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Decentraland : Forwarder - Security_Review.md

Decentraland : Forwarder - Security Review

Date: Ariel Barmat - 06/2021

Introduction

The Decentraland Team requested the review of the contract deployed on address https://etherscan.io/address/0x34ed9e73930290cec0cfe601809255ec1313ea18

The contract is called Forwarder.sol, the SHA-256 of the flattened code as copied from Etherscan is 981c88c668c201381b3205c4bd75c4584a38e66b16a130f80a89de44a14b43a0.

The review was performed directly on the deployed code, I assume the Decentraland team created a dedicated test suite on the project's contract repo.

Summary

No critical nor high vulnerabilities were found on the contract code. The code is well written and well documented.

Background

The Decentraland Foundation needs to manage public Estates identified as "roads" that are under the control of an entity called the DAO-Agent. Estates are implemented as NFTs using an upgradeable contract that follows the Transparent Proxy pattern. The issue arises because the DAO-Agent is both the ProxyOwner of the EstateRegistry and the Owner of some Estates. Under a Transparent Proxy, the DAO-Agent is not able to access the NFT functions, only the proxy admin ones.

Decentraland is introducing the Forwarder contract to be the co-owner of estates along with the DAO-Agent, effectively allowing the Forwarder to call the Estate contract implementation functions. The Owner of the Forwarder MUST be the DAO-Agent for this setup to work and ensure the sanity of the governance rules.

Current Setup

Planned Setup

Audit

The contract is compiled using Solidity 0.8.4 with optimizations disabled. The code is well written and has good documentation.

Roles and their security assumptions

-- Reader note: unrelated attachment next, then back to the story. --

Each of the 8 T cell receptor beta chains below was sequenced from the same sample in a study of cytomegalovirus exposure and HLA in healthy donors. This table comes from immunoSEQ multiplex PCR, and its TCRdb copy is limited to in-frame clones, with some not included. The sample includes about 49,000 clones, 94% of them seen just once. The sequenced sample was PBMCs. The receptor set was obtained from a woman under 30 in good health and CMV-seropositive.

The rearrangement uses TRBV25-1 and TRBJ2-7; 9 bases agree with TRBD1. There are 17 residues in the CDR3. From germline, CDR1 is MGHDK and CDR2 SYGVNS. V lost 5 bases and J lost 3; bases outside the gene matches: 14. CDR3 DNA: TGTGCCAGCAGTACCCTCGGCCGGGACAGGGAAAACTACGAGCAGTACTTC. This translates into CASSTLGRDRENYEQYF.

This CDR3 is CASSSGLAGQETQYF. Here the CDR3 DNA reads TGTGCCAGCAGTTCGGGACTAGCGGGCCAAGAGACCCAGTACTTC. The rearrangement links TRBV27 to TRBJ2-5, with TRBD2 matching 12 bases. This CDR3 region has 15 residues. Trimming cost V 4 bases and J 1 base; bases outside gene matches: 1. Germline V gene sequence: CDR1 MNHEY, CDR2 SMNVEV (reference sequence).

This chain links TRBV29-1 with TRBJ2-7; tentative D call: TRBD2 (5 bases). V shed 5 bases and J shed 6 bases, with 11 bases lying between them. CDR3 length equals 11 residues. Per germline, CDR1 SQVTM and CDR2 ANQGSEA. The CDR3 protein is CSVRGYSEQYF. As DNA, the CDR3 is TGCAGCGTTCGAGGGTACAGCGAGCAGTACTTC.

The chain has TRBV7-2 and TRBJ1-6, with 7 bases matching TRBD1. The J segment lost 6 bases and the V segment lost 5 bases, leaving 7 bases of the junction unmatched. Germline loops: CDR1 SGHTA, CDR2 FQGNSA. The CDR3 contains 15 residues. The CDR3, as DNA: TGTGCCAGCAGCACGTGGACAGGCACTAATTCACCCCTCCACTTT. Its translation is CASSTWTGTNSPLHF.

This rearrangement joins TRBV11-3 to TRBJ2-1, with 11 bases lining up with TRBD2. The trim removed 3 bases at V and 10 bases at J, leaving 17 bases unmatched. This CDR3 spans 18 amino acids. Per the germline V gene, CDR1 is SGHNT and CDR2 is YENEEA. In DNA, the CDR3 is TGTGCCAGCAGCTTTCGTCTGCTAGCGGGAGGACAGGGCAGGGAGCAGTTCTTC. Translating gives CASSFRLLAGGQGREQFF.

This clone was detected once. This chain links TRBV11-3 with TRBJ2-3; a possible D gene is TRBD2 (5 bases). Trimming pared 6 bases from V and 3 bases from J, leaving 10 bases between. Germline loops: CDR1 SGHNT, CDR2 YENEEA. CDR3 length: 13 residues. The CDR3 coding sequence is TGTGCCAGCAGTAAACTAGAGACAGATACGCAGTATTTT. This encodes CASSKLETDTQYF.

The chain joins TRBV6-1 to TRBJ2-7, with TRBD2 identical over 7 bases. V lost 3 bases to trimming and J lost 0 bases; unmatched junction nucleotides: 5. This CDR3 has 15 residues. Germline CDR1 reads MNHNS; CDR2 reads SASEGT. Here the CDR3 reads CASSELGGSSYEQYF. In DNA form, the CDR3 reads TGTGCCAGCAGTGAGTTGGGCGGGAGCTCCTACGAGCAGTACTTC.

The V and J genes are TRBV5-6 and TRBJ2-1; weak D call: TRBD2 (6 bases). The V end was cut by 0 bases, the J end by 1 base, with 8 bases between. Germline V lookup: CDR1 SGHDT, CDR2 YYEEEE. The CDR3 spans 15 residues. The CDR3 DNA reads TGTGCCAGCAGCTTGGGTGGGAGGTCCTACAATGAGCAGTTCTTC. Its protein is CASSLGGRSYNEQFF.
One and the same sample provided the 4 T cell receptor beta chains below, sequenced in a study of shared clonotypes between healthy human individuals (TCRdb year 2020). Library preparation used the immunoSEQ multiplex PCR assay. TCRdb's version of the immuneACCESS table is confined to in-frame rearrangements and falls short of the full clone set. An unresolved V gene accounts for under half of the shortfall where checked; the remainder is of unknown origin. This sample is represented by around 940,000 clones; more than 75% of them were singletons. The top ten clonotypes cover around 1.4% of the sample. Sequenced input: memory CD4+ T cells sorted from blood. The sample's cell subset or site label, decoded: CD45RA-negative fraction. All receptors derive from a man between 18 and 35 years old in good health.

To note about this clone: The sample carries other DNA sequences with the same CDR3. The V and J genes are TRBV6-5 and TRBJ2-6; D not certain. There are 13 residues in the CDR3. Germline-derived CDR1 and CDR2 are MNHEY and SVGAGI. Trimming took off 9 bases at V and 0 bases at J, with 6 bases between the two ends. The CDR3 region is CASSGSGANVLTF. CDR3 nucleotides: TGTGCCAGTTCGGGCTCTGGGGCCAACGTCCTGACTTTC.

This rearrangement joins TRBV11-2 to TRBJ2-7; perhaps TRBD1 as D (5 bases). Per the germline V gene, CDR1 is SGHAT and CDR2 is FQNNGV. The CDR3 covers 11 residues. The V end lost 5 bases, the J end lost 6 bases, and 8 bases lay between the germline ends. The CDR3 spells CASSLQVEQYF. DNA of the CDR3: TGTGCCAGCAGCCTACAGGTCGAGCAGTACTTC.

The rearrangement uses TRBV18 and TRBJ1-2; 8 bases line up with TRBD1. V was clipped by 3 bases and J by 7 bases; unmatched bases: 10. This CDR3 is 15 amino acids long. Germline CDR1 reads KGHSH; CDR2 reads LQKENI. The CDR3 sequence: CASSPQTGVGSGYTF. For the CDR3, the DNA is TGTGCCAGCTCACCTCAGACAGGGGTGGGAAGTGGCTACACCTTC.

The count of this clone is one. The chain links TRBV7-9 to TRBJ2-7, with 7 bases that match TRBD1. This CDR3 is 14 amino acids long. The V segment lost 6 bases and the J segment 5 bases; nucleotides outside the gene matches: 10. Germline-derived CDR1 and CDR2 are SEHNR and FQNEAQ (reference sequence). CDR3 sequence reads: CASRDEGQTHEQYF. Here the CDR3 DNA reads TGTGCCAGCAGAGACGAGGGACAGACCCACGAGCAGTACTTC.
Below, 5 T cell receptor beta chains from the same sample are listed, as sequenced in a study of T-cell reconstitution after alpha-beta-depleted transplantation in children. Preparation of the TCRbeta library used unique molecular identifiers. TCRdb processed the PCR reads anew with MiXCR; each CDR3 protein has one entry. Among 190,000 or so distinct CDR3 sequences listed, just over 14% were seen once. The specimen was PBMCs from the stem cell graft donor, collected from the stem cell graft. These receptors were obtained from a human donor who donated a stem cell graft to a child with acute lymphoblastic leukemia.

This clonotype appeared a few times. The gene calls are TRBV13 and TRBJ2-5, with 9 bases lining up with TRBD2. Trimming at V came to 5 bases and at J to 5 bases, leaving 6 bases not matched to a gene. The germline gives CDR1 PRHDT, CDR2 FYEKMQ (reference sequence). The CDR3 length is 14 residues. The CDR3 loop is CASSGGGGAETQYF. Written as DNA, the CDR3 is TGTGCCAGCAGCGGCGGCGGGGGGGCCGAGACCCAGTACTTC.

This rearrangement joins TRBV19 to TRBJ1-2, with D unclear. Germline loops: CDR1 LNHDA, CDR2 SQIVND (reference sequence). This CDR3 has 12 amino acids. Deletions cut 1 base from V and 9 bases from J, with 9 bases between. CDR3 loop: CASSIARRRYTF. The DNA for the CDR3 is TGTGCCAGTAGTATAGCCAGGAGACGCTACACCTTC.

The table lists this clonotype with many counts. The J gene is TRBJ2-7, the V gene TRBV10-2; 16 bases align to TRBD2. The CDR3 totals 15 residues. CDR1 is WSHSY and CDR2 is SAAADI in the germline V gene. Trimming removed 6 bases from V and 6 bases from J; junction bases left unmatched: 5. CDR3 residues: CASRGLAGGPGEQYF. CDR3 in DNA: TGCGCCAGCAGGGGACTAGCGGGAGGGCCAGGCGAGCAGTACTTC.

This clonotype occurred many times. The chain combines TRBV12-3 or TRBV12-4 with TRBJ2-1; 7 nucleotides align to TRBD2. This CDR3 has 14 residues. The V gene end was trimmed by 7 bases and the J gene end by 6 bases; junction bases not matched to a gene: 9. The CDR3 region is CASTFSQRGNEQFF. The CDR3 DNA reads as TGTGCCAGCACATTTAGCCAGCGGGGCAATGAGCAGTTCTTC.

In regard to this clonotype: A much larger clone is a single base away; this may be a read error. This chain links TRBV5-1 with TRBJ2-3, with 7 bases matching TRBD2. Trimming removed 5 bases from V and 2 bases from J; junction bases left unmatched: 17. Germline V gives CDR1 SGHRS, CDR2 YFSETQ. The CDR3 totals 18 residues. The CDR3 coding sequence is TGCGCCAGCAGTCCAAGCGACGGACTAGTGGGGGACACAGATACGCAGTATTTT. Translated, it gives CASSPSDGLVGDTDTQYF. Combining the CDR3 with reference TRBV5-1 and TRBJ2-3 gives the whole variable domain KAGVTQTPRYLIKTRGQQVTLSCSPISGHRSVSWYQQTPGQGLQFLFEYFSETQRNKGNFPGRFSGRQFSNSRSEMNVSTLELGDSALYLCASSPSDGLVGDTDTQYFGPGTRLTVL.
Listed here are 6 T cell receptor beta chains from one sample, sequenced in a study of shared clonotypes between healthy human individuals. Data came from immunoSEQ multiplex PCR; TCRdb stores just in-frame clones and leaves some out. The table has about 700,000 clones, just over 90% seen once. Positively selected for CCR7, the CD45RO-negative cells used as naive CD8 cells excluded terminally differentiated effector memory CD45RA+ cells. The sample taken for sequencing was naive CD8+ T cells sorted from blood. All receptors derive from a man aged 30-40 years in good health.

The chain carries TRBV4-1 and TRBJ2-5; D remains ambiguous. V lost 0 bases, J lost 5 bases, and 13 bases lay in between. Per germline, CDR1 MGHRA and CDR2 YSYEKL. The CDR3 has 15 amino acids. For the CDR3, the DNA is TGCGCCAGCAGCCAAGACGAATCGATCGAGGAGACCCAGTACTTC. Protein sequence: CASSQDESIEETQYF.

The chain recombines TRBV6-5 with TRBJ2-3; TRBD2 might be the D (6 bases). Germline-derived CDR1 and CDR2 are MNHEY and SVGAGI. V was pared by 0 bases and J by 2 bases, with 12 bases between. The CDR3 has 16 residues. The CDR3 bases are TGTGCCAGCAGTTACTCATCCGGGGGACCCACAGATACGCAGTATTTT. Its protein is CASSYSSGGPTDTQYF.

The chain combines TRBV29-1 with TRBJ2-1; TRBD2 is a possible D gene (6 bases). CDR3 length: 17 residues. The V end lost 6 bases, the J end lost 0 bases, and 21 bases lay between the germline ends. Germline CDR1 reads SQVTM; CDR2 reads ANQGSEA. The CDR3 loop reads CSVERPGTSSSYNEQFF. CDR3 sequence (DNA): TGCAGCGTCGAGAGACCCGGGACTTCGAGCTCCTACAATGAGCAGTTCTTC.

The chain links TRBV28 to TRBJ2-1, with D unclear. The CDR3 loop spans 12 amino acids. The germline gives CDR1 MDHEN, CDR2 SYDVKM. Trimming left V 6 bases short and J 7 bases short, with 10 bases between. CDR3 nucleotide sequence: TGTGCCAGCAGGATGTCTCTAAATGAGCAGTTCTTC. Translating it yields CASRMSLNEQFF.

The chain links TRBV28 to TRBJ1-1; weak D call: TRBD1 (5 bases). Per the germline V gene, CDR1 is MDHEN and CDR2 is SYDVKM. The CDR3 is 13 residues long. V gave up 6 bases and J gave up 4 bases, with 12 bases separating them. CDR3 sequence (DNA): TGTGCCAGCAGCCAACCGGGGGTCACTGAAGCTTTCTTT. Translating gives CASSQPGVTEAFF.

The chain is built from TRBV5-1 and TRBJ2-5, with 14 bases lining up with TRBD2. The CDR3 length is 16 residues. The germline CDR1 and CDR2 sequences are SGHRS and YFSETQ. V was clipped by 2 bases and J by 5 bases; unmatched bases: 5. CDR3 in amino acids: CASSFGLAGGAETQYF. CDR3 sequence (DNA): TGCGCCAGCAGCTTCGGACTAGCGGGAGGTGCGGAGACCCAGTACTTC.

• Owner: The owner is set when the contract is deployed. Additionally it can be changed by the current owner by using the transferOwnership() call.

Low Severity

[L1] Add a check to check if target address is a contract

As stated in the Background section, the Forwarder contract is going to be used to perform calls to other contracts. For that reason it might be good to explicitly revert if the target address is an EOA.

Considering using OpenZeppelin's Address Library. It implements a function call that performs the contract validation and additionally bubbles up the revert reason https://github.com/OpenZeppelin/openzeppelin-contracts/blob/4d0f8c1da8654a478f046ea7cf83d2166e1025af/contracts/utils/Address.sol#L122

Notes

  • N1 - The contract has no limitation on the assets it can manage as it can do any arbitratry contract call. Evaluate if that is an expected behaviour or better to validate that the target is only the EstateRegistry contract.

Operational Remarks

  • The contract does not impose any limit on the type or scope of assets it can manage. The main area of risk is related to the permissions given to the Forwarder. The team needs to ensure that the proper setOperator permissions are given to this contract to avoid it managing unexpected assets.
  • The team should ensure that the right owner is configured on deployment time.
@yemel

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@yemel yemel commented Jun 22, 2021

Thanks Ariel for performing this audit.
One comment, the image link of the "Planned Setup" it's broken from me.
The rest LGTM.

@abarmat

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@abarmat abarmat commented Jun 22, 2021

@yemel I hosted the files on IPFS that one might be unpinned, I'll check it up 👍

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